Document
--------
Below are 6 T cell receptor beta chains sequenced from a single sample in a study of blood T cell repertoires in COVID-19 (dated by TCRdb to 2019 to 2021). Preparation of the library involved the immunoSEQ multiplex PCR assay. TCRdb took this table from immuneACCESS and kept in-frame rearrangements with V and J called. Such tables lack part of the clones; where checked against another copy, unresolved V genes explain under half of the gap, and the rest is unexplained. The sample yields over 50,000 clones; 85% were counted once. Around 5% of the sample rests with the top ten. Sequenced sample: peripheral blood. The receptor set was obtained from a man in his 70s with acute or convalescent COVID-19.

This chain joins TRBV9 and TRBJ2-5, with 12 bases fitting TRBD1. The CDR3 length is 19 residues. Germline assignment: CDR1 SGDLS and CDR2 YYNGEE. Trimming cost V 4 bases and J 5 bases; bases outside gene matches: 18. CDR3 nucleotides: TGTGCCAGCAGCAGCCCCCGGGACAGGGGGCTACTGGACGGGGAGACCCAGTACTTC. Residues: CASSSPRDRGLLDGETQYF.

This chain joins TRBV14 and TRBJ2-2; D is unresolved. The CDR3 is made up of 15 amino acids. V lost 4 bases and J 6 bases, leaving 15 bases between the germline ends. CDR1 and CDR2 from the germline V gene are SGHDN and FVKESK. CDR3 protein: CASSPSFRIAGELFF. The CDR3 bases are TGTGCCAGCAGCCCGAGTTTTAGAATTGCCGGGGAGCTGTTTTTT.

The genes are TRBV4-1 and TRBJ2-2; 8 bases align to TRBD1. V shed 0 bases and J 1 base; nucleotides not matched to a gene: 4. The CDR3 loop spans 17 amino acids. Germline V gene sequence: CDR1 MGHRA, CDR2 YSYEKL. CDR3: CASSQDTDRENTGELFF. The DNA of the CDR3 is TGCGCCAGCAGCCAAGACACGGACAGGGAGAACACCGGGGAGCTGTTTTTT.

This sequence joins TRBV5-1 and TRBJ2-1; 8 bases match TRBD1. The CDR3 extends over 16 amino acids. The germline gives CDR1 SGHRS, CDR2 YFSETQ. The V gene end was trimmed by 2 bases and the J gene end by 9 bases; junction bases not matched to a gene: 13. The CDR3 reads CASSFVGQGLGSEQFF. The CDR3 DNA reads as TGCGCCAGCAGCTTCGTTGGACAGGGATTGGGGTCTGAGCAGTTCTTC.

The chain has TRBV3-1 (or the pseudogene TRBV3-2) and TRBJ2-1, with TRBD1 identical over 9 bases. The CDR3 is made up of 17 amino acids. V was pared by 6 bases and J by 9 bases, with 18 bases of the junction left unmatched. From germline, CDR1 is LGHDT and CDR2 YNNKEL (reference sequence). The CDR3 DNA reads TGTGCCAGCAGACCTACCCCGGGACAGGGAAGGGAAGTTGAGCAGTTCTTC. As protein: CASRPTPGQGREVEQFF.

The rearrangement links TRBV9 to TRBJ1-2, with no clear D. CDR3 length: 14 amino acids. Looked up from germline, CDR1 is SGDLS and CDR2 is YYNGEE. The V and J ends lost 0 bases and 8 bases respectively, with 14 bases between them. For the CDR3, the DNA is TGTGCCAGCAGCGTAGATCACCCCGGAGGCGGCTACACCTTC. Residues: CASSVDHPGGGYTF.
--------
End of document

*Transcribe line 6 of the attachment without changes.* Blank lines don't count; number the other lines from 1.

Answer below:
The chain has TRBV3-1 (or the pseudogene TRBV3-2) and TRBJ2-1, with TRBD1 identical over 9 bases. The CDR3 is made up of 17 amino acids. V was pared by 6 bases and J by 9 bases, with 18 bases of the junction left unmatched. From germline, CDR1 is LGHDT and CDR2 YNNKEL (reference sequence). The CDR3 DNA reads TGTGCCAGCAGACCTACCCCGGGACAGGGAAGGGAAGTTGAGCAGTTCTTC. As protein: CASRPTPGQGREVEQFF.